Enoch Powell’s Altered World

‘I was born a Tory,’ Enoch Powell said in a speech towards the end of his life, defining ‘Tory’ as ‘a person who regards authority as immanent in institutions’. During the Second World War, Powell spent two years in the Middle East and North Africa Commands, stationed in Cairo as secretary to the Joint Intelligence Committee. Unsatisfied, he wrote to his parents of his ‘determination to go East’. His chance came when the British, fearing the influence of Indian nationalism in the British Indian Army, sent a British general from Cairo to Delhi, allowing Powell to follow. He served as an officer in Delhi from 1943 to 1946, and ‘fell hopelessly and helplessly in love with India’. On his return to England he immediately joined the Conservative Party and resolved to become viceroy of India, studying Urdu at the School of Oriental and African Studies in London to further his chances. The significance of these early experiences of war and empire is the focus of Camilla Schofield’s recent study, Enoch Powell and the Making of Postcolonial Britain.

He took the news of India’s independence on 15 August 1947 badly, walking the streets of London all night. ‘One’s world,’ he wrote, ‘had been altered.’ More »

Trump v. the Law

An enraged President Trump, surrounded by uniformed military leaders, used the same press conference last week to condemn a raid on the office of his personal attorney, Michael Cohen, and announce that he was ‘making a decision as to what we do with respect to the horrible attack that was made near Damascus’. ‘In our world,’ Trump said, ‘we can’t let atrocities like we all witnessed’ happen, and ‘because of the power of our country – we’re able to stop it.’ That is the image, and the language, it will be necessary to keep in mind during the coming months if we are to understand the relationship between domestic crisis, foreign relations, the rule of law, military force, authoritarian populism and visual culture that is poised to reshape the international order. More »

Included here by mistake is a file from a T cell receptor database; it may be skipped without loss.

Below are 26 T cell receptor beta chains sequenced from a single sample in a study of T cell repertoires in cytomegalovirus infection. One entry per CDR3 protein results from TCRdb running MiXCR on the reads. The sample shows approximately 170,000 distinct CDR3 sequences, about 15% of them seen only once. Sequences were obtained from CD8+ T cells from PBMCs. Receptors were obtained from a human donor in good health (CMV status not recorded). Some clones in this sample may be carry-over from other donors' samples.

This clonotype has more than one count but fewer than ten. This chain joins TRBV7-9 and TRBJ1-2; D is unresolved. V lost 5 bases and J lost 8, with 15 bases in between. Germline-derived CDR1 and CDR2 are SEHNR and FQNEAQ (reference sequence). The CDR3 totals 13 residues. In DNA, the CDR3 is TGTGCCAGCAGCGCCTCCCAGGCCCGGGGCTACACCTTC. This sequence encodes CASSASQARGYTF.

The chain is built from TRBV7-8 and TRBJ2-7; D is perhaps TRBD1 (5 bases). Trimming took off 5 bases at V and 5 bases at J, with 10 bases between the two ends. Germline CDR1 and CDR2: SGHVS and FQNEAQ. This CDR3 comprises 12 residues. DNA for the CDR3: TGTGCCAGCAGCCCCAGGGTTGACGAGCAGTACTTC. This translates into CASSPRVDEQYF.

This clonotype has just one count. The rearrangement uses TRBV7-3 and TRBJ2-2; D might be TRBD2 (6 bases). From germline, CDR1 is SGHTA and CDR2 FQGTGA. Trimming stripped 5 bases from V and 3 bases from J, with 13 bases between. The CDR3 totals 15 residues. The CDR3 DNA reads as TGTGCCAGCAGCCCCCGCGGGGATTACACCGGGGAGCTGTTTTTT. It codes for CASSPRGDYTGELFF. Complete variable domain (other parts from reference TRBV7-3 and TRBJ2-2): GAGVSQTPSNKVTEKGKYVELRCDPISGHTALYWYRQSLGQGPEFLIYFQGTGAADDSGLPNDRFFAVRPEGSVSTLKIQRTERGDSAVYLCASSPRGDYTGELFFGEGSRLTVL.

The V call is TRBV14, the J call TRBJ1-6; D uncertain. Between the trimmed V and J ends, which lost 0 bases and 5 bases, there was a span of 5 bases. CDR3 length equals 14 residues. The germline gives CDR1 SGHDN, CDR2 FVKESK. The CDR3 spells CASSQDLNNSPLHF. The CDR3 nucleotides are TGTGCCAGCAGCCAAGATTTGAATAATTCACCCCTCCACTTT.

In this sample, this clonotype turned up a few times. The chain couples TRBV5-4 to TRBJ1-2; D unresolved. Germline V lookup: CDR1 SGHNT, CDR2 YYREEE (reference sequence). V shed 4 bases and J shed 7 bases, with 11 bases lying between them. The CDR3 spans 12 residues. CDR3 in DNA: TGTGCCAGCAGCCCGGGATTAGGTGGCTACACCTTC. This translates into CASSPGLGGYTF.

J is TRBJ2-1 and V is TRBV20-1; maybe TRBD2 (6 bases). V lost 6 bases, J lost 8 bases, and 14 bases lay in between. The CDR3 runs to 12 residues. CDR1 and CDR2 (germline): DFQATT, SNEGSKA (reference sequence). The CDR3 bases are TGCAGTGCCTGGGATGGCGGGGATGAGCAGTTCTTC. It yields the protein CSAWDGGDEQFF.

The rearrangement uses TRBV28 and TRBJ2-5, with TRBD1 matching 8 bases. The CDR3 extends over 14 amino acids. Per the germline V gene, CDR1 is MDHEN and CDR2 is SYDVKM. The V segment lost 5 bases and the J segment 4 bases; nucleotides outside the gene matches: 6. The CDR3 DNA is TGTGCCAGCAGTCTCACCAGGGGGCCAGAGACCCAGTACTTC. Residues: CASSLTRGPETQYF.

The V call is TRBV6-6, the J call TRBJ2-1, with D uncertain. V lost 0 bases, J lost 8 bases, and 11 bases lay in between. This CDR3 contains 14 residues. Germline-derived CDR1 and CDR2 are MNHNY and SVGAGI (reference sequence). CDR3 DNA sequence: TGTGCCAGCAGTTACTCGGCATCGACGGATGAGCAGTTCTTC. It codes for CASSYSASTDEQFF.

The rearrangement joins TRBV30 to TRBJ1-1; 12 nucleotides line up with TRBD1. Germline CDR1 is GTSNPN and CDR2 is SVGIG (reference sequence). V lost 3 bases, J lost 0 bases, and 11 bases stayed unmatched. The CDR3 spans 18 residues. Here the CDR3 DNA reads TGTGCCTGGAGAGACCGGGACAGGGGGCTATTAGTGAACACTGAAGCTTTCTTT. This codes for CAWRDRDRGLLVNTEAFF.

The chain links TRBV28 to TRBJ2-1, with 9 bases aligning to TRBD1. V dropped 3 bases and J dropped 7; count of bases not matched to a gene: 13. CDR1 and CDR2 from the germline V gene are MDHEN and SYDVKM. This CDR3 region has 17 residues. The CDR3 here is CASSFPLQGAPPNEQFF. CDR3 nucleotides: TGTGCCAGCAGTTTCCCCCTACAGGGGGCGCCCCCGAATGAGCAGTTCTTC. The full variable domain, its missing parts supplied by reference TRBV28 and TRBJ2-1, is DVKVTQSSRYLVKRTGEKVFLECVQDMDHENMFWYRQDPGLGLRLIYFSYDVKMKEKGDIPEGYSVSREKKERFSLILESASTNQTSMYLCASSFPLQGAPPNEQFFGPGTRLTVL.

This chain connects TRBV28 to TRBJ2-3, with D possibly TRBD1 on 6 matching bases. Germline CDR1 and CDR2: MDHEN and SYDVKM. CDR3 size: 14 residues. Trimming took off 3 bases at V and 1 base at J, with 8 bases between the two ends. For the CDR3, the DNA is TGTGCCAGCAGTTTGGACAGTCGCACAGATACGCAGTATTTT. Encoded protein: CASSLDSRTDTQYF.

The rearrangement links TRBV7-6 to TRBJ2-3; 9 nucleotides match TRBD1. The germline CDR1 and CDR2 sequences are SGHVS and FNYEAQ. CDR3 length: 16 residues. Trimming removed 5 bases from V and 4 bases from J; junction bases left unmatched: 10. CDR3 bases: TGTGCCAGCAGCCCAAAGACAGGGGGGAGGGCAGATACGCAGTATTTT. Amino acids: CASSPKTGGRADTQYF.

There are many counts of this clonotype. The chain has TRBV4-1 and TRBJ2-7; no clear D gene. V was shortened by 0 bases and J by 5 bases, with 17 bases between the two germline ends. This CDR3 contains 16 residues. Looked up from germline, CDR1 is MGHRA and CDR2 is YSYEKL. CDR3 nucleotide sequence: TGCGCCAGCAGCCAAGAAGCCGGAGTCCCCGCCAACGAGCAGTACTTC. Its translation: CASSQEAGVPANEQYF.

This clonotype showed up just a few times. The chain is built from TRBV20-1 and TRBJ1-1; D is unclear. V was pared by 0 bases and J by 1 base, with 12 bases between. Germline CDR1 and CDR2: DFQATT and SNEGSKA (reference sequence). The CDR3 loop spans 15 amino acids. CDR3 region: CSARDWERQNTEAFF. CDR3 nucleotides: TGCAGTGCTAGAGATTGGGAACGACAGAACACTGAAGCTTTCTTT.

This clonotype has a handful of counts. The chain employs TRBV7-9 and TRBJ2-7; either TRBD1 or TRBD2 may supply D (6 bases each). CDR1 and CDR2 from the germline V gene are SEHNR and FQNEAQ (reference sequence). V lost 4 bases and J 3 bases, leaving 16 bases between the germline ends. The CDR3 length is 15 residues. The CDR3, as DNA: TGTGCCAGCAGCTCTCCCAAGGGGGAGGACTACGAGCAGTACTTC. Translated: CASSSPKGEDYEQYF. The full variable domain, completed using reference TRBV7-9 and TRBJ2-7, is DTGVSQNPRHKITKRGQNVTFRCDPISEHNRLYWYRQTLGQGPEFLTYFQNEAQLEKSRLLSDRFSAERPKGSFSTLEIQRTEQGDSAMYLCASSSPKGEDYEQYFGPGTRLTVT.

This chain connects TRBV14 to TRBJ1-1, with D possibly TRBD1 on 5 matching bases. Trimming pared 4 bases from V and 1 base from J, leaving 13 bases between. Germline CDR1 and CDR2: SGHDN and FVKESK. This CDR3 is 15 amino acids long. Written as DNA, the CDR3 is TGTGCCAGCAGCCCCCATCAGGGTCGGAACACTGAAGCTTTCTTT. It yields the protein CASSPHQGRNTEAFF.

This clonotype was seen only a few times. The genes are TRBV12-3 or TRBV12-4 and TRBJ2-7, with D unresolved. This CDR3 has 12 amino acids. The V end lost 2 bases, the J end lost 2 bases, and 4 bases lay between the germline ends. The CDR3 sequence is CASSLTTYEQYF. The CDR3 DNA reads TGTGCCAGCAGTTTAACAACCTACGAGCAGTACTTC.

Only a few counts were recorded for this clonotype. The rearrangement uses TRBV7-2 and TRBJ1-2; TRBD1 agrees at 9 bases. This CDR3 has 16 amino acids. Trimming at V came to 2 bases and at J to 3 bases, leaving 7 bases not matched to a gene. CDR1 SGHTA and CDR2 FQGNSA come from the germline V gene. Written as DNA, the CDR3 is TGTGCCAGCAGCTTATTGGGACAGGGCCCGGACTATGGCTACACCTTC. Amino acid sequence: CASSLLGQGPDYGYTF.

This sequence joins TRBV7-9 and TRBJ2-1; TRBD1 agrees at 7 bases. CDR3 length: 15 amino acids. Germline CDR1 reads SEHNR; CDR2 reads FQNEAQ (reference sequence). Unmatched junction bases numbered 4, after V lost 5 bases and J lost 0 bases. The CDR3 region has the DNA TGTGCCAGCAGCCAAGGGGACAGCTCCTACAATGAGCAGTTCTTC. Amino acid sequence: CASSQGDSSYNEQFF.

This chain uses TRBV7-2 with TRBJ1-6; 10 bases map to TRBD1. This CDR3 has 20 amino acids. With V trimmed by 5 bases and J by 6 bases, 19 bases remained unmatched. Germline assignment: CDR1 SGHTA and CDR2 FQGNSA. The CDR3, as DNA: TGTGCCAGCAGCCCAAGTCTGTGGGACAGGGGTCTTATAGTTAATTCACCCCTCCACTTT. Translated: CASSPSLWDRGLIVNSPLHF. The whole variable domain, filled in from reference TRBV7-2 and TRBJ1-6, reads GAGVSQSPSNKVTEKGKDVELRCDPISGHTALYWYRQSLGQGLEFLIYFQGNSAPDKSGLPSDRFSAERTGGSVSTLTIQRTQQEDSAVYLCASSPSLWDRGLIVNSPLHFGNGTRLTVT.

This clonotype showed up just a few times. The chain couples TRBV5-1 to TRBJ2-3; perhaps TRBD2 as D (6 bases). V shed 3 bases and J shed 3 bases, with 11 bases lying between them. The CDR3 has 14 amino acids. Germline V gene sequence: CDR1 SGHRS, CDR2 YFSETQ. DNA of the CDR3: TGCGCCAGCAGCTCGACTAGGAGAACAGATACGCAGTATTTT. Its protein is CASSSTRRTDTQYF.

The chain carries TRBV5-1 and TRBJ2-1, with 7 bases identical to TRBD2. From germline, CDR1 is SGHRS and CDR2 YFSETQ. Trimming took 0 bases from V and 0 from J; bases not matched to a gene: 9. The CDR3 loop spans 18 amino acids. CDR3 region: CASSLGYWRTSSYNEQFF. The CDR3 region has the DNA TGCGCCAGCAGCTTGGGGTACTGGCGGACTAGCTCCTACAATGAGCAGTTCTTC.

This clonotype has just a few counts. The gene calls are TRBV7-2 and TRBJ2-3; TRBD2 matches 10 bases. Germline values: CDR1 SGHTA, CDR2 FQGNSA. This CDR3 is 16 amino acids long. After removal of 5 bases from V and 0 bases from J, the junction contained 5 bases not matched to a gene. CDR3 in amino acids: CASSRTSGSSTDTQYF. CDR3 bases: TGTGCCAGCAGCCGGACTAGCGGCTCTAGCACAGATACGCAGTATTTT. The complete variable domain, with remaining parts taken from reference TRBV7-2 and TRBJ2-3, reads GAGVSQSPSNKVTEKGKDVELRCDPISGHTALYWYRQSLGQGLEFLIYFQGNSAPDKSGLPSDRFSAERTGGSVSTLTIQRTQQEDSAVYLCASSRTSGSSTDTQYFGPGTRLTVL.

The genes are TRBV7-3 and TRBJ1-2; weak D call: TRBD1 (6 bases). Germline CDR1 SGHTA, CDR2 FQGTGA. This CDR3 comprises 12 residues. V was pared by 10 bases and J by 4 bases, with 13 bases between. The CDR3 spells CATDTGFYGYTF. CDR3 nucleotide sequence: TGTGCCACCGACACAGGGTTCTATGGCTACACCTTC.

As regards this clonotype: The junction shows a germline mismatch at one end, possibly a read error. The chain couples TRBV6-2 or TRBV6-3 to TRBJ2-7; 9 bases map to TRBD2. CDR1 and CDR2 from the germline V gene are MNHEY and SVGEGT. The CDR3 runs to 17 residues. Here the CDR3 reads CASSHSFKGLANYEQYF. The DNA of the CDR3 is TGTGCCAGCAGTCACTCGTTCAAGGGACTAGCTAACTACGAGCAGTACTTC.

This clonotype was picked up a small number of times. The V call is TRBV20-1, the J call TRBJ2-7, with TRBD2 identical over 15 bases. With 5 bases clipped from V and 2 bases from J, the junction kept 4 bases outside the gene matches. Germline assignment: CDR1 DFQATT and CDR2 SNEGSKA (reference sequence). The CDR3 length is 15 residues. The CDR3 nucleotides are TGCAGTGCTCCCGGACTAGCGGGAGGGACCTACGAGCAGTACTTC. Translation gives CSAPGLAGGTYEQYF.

On the March for Science

A small crowd gathered on Saturday outside the Ministry of Defence in Westminster, just across from Downing Street, for the second iteration of the March for Science. Last year’s event, which nucleated around the specific threat posed to American scientists by the incoming Trump administration, drew tens of thousands of people to Washington DC, and more than a million more across 200 cities worldwide. The number in London was reported to be 10,000.

This year there were fewer than a hundred. More »

Novichok and Other Toxins

The UK has the highest incidence in the world of poisonings caused by the toxins produced by E.coli O157:H7. It killed 17 people in the outbreak centred on Wishaw in central Scotland in 1996, still a world record for lethality. My involvement in attempts to stop a repeat led to an invitation to visit the Defence Science and Technology Laboratory at Porton Down. Security was impressive. The heavily armed welcome at the gate left an abiding memory. It is reasonable to guess that the Russian chemical warfare facility at Shikhany is as well guarded. The notion that nasty substances of high purity could leave it without some kind of authorisation seems highly unlikely. More »

Breaking the Mould?

It must be spring. New political parties are sprouting all over. Two of the latest are Britain’s millionaire-funded Project One Movement – a provisional title, presumably – and, in Sweden, Alternativ för Sverige, the name obviously a nod to Alternative für Deutschland, formed in Germany in 2014. More »

‘What it is to hate’

In apartheid South Africa, ‘the enemy’ was ever present, day and night, from the public toilets you couldn’t use to the neighbourhood you couldn’t live in, by way of police raids at first light to check on your bedfellows, or simply to keep you terrified. When Winnie Madikizela-Mandela – who died on 2 April at the age of 81 – spoke of ‘the enemy’, the words had an intimate ring. More »

The Man with the Typewriter